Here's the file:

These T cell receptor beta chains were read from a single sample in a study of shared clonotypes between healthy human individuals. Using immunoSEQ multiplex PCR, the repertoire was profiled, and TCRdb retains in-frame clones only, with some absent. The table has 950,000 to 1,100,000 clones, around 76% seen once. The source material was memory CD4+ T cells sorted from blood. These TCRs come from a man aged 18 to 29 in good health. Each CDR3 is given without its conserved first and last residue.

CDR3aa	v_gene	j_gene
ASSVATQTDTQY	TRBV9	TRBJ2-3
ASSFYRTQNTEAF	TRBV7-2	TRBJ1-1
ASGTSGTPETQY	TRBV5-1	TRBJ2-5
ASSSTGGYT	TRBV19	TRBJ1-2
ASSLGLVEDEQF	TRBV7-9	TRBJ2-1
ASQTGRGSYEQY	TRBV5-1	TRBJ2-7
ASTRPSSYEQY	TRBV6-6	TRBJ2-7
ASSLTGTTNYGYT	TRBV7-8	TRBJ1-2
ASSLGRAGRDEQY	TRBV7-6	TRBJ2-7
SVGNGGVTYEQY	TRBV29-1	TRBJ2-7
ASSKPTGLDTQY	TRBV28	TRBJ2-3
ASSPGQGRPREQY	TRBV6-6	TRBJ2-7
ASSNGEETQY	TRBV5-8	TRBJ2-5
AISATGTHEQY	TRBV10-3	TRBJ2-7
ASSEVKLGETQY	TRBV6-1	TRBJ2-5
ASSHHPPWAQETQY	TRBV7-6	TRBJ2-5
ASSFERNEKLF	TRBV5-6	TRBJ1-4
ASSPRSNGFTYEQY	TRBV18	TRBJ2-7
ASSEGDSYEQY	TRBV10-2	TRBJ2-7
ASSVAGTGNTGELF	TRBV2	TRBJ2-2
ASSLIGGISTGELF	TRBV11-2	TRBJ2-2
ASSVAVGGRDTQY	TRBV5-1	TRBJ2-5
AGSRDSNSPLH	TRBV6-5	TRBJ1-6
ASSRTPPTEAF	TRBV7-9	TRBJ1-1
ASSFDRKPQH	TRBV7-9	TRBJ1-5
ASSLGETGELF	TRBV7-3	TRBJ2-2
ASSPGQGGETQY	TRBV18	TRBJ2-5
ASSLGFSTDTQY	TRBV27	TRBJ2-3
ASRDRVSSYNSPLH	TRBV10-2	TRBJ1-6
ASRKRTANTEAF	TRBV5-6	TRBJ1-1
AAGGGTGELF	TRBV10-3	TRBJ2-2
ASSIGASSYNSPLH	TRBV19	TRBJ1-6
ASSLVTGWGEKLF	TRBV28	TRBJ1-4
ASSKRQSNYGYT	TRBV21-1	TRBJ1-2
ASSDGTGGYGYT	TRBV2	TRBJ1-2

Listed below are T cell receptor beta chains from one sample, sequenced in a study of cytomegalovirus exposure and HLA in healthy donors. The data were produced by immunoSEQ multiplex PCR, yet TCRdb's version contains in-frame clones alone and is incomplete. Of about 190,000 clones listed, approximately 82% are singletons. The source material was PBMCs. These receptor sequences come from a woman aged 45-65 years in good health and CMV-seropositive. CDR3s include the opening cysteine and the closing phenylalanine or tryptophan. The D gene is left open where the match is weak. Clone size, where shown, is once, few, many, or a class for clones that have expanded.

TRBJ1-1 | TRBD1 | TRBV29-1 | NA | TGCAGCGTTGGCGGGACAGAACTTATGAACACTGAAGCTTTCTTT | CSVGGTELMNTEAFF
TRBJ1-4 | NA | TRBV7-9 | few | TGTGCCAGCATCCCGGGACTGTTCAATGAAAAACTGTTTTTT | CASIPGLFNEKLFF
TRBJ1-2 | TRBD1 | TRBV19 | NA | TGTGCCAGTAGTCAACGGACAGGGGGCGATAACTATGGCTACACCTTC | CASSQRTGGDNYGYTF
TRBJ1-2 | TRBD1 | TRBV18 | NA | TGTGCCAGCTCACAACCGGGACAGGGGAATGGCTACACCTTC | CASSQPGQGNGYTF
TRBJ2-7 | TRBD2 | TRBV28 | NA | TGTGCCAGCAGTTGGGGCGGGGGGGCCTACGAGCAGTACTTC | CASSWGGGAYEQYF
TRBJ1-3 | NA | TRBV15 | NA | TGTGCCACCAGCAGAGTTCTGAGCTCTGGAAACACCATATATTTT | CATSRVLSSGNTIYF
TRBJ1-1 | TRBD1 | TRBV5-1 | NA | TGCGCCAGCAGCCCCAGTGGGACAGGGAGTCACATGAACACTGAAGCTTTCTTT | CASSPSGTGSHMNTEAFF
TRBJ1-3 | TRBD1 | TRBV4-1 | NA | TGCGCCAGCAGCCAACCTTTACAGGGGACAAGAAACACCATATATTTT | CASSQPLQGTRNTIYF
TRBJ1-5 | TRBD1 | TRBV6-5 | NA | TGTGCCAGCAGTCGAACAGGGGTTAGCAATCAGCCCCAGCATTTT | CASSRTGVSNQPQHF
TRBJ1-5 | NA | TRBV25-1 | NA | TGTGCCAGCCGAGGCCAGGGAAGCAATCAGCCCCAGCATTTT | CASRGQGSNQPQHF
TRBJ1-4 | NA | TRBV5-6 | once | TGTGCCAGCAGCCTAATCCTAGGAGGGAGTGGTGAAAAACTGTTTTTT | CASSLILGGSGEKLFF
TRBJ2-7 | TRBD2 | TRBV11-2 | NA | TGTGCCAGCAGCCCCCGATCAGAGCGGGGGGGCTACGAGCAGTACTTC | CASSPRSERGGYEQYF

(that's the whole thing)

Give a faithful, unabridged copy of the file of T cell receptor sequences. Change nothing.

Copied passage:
These T cell receptor beta chains were read from a single sample in a study of shared clonotypes between healthy human individuals. Using immunoSEQ multiplex PCR, the repertoire was profiled, and TCRdb retains in-frame clones only, with some absent. The table has 950,000 to 1,100,000 clones, around 76% seen once. The source material was memory CD4+ T cells sorted from blood. These TCRs come from a man aged 18 to 29 in good health. Each CDR3 is given without its conserved first and last residue.

CDR3aa	v_gene	j_gene
ASSVATQTDTQY	TRBV9	TRBJ2-3
ASSFYRTQNTEAF	TRBV7-2	TRBJ1-1
ASGTSGTPETQY	TRBV5-1	TRBJ2-5
ASSSTGGYT	TRBV19	TRBJ1-2
ASSLGLVEDEQF	TRBV7-9	TRBJ2-1
ASQTGRGSYEQY	TRBV5-1	TRBJ2-7
ASTRPSSYEQY	TRBV6-6	TRBJ2-7
ASSLTGTTNYGYT	TRBV7-8	TRBJ1-2
ASSLGRAGRDEQY	TRBV7-6	TRBJ2-7
SVGNGGVTYEQY	TRBV29-1	TRBJ2-7
ASSKPTGLDTQY	TRBV28	TRBJ2-3
ASSPGQGRPREQY	TRBV6-6	TRBJ2-7
ASSNGEETQY	TRBV5-8	TRBJ2-5
AISATGTHEQY	TRBV10-3	TRBJ2-7
ASSEVKLGETQY	TRBV6-1	TRBJ2-5
ASSHHPPWAQETQY	TRBV7-6	TRBJ2-5
ASSFERNEKLF	TRBV5-6	TRBJ1-4
ASSPRSNGFTYEQY	TRBV18	TRBJ2-7
ASSEGDSYEQY	TRBV10-2	TRBJ2-7
ASSVAGTGNTGELF	TRBV2	TRBJ2-2
ASSLIGGISTGELF	TRBV11-2	TRBJ2-2
ASSVAVGGRDTQY	TRBV5-1	TRBJ2-5
AGSRDSNSPLH	TRBV6-5	TRBJ1-6
ASSRTPPTEAF	TRBV7-9	TRBJ1-1
ASSFDRKPQH	TRBV7-9	TRBJ1-5
ASSLGETGELF	TRBV7-3	TRBJ2-2
ASSPGQGGETQY	TRBV18	TRBJ2-5
ASSLGFSTDTQY	TRBV27	TRBJ2-3
ASRDRVSSYNSPLH	TRBV10-2	TRBJ1-6
ASRKRTANTEAF	TRBV5-6	TRBJ1-1
AAGGGTGELF	TRBV10-3	TRBJ2-2
ASSIGASSYNSPLH	TRBV19	TRBJ1-6
ASSLVTGWGEKLF	TRBV28	TRBJ1-4
ASSKRQSNYGYT	TRBV21-1	TRBJ1-2
ASSDGTGGYGYT	TRBV2	TRBJ1-2

Listed below are T cell receptor beta chains from one sample, sequenced in a study of cytomegalovirus exposure and HLA in healthy donors. The data were produced by immunoSEQ multiplex PCR, yet TCRdb's version contains in-frame clones alone and is incomplete. Of about 190,000 clones listed, approximately 82% are singletons. The source material was PBMCs. These receptor sequences come from a woman aged 45-65 years in good health and CMV-seropositive. CDR3s include the opening cysteine and the closing phenylalanine or tryptophan. The D gene is left open where the match is weak. Clone size, where shown, is once, few, many, or a class for clones that have expanded.

TRBJ1-1 | TRBD1 | TRBV29-1 | NA | TGCAGCGTTGGCGGGACAGAACTTATGAACACTGAAGCTTTCTTT | CSVGGTELMNTEAFF
TRBJ1-4 | NA | TRBV7-9 | few | TGTGCCAGCATCCCGGGACTGTTCAATGAAAAACTGTTTTTT | CASIPGLFNEKLFF
TRBJ1-2 | TRBD1 | TRBV19 | NA | TGTGCCAGTAGTCAACGGACAGGGGGCGATAACTATGGCTACACCTTC | CASSQRTGGDNYGYTF
TRBJ1-2 | TRBD1 | TRBV18 | NA | TGTGCCAGCTCACAACCGGGACAGGGGAATGGCTACACCTTC | CASSQPGQGNGYTF
TRBJ2-7 | TRBD2 | TRBV28 | NA | TGTGCCAGCAGTTGGGGCGGGGGGGCCTACGAGCAGTACTTC | CASSWGGGAYEQYF
TRBJ1-3 | NA | TRBV15 | NA | TGTGCCACCAGCAGAGTTCTGAGCTCTGGAAACACCATATATTTT | CATSRVLSSGNTIYF
TRBJ1-1 | TRBD1 | TRBV5-1 | NA | TGCGCCAGCAGCCCCAGTGGGACAGGGAGTCACATGAACACTGAAGCTTTCTTT | CASSPSGTGSHMNTEAFF
TRBJ1-3 | TRBD1 | TRBV4-1 | NA | TGCGCCAGCAGCCAACCTTTACAGGGGACAAGAAACACCATATATTTT | CASSQPLQGTRNTIYF
TRBJ1-5 | TRBD1 | TRBV6-5 | NA | TGTGCCAGCAGTCGAACAGGGGTTAGCAATCAGCCCCAGCATTTT | CASSRTGVSNQPQHF
TRBJ1-5 | NA | TRBV25-1 | NA | TGTGCCAGCCGAGGCCAGGGAAGCAATCAGCCCCAGCATTTT | CASRGQGSNQPQHF
TRBJ1-4 | NA | TRBV5-6 | once | TGTGCCAGCAGCCTAATCCTAGGAGGGAGTGGTGAAAAACTGTTTTTT | CASSLILGGSGEKLFF
TRBJ2-7 | TRBD2 | TRBV11-2 | NA | TGTGCCAGCAGCCCCCGATCAGAGCGGGGGGGCTACGAGCAGTACTTC | CASSPRSERGGYEQYF